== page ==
Who are you and what do you do? We thought it fitting to introduce this article from our archives as the top story on the PRI Works blog because it expresses timely and sound business guidance from PRI’s founder, Rich Mansfield. Rich examines the importance of how businesses, like people, need to communicate their added value to customers with clarity and without hesitation.
You get asked that question all the time. It's usually the third or fourth—if not the first—question when you first meet someone. Not a big deal, just part of the getting-to-know-you process.
However, for many of us, the conditioned response of a title (SVP, Marketing) or function (I make sure the computers don't break) or industry (Plastics) may leave us feeling like we haven't quite done ourselves justice.
We don't often have the time to tell people about our jobs. Even some of our close colleagues may not understand our day-to-day activities. Heck, you might not even understand what you do! This is a shame, because what you do for a living is a big part of who you are. Unfortunately many of us don't make the time, or develop the patience, to think and talk about what we really do at work. As a result, we often fail to be recognized for our value to the work effort. We miss opportunities to improve our performance through understanding and professional feedback. We are passed over for promotion or, worse, "right sized."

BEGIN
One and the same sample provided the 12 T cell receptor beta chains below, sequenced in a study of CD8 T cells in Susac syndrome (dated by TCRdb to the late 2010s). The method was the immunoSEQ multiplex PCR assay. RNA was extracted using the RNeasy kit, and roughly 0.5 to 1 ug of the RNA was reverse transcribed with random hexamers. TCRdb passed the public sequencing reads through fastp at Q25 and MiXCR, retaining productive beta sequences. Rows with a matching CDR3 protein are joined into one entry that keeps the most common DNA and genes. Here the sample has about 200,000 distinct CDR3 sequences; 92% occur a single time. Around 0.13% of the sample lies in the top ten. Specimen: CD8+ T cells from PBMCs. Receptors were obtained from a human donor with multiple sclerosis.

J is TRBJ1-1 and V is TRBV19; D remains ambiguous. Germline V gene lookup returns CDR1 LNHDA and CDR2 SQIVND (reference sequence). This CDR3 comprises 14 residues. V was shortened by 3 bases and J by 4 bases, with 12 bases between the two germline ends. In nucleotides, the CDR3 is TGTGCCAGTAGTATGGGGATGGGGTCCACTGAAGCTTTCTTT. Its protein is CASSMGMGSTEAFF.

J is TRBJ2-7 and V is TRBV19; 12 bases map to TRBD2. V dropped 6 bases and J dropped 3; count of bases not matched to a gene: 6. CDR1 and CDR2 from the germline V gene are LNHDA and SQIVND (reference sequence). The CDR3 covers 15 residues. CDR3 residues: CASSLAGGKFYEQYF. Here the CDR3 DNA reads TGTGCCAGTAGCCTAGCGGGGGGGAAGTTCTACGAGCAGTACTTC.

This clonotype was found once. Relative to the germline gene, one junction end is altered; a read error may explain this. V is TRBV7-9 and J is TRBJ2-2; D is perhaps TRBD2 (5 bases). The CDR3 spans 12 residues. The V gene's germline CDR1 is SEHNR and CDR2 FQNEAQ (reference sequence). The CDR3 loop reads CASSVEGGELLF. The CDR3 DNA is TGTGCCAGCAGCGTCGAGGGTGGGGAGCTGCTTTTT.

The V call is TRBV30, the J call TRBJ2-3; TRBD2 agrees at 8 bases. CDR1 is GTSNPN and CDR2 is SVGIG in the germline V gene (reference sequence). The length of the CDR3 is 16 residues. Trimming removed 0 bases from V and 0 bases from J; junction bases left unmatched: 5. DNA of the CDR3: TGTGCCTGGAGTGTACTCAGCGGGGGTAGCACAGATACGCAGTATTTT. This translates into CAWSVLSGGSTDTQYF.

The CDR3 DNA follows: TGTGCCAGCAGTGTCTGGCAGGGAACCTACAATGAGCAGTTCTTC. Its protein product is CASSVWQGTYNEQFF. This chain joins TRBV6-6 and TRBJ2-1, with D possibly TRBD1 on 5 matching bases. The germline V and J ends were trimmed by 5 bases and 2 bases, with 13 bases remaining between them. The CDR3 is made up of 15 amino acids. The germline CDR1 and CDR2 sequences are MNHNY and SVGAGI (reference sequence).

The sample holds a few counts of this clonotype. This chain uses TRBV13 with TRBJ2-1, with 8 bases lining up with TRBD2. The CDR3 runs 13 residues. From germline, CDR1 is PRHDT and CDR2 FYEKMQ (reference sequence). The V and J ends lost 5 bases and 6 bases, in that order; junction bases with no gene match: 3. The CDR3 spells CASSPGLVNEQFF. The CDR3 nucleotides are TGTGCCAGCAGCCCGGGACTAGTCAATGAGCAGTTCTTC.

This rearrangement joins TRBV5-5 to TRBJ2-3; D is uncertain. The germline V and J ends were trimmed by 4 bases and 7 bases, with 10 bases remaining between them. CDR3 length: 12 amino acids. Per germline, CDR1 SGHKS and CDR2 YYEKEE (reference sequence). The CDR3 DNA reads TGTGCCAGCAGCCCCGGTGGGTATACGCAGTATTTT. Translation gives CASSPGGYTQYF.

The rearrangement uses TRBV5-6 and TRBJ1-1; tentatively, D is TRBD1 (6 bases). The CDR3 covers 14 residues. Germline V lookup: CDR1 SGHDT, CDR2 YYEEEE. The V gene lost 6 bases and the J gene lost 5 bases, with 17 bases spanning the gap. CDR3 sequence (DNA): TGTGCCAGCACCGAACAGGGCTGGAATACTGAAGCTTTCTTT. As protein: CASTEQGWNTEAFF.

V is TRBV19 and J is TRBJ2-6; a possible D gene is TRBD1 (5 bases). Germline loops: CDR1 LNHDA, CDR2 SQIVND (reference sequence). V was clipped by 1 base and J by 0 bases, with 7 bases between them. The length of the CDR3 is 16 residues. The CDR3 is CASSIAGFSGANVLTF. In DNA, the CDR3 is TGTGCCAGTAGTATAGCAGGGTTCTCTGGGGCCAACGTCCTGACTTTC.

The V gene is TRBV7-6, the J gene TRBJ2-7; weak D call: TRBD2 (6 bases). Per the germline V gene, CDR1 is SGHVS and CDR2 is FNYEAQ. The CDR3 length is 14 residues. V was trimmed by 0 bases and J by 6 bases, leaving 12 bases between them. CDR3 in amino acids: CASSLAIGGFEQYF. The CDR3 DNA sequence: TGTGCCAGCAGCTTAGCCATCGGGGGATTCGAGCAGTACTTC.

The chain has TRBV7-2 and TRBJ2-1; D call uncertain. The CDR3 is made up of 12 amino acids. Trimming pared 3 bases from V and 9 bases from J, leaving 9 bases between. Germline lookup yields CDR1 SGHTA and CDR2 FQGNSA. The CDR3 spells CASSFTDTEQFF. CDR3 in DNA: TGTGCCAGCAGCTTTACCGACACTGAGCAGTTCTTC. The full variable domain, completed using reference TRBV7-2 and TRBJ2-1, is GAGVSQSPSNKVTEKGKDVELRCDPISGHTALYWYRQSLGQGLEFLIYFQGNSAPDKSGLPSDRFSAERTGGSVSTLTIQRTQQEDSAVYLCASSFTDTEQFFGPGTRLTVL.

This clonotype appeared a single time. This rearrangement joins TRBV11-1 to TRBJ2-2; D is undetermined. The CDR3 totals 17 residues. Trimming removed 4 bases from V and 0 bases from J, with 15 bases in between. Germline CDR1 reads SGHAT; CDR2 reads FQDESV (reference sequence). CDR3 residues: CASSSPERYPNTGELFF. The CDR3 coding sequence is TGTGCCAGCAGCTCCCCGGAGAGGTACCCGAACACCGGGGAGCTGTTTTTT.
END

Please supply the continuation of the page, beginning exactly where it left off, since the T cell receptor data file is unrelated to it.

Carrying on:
But the employee who rises in an organization is often very good at thinking and talking about what he does. He has learned to communicate his value to other team members and to position his and his colleague’s contributions firmly in the framework of the organization's mission. He is accordingly sought after as a leader and agent of positive outcomes.
Companies are like people. Some clearly communicate their value and success, and some do not. The ones that do certainly increase the rate of their successes more readily than those that do not. Companies that work to craft and maintain plain and consistent messages that accurately reflect the mission, purpose, and demonstrated successes of their enterprise to persons who are most likely to benefit from those messages are well on the way to winning the respect, attention, and business of their target markets.
That sounds great; so why doesn't everybody do it?
Well, probably for the same reason every employee doesn't like to toot his own horn. Misguided modesty? Too busy doing real work? Everybody knows already? Too complicated to tell it right. It's not really that big of a deal? It's in the job description?
Balderdash! The real reason for lack of communication usually resides in ignorance, fear, and apathy. Lack of communication often betrays a lack of enthusiasm. Lack of enthusiasm is ultimately the death knell of a career or a company.
What do you do? What does your company do? Who are your customers, and how do you help them become successful? The answers to these questions must be continually examined and reexamined by upper management and then clearly and consistently communicated down the line in presentations, telephone calls, websites, newsletters, advertisements, marketing collateral, mailings, and even invoices. Also, at every point of contact with stakeholders, including investors, customers, employees, and the general public.
Business communications is telling people what you do, as an employee and as a company. It's well worth the effort to tell it right. When stakeholders fully understand your mission and experience, they then know how best to participate in the continuing story of your success.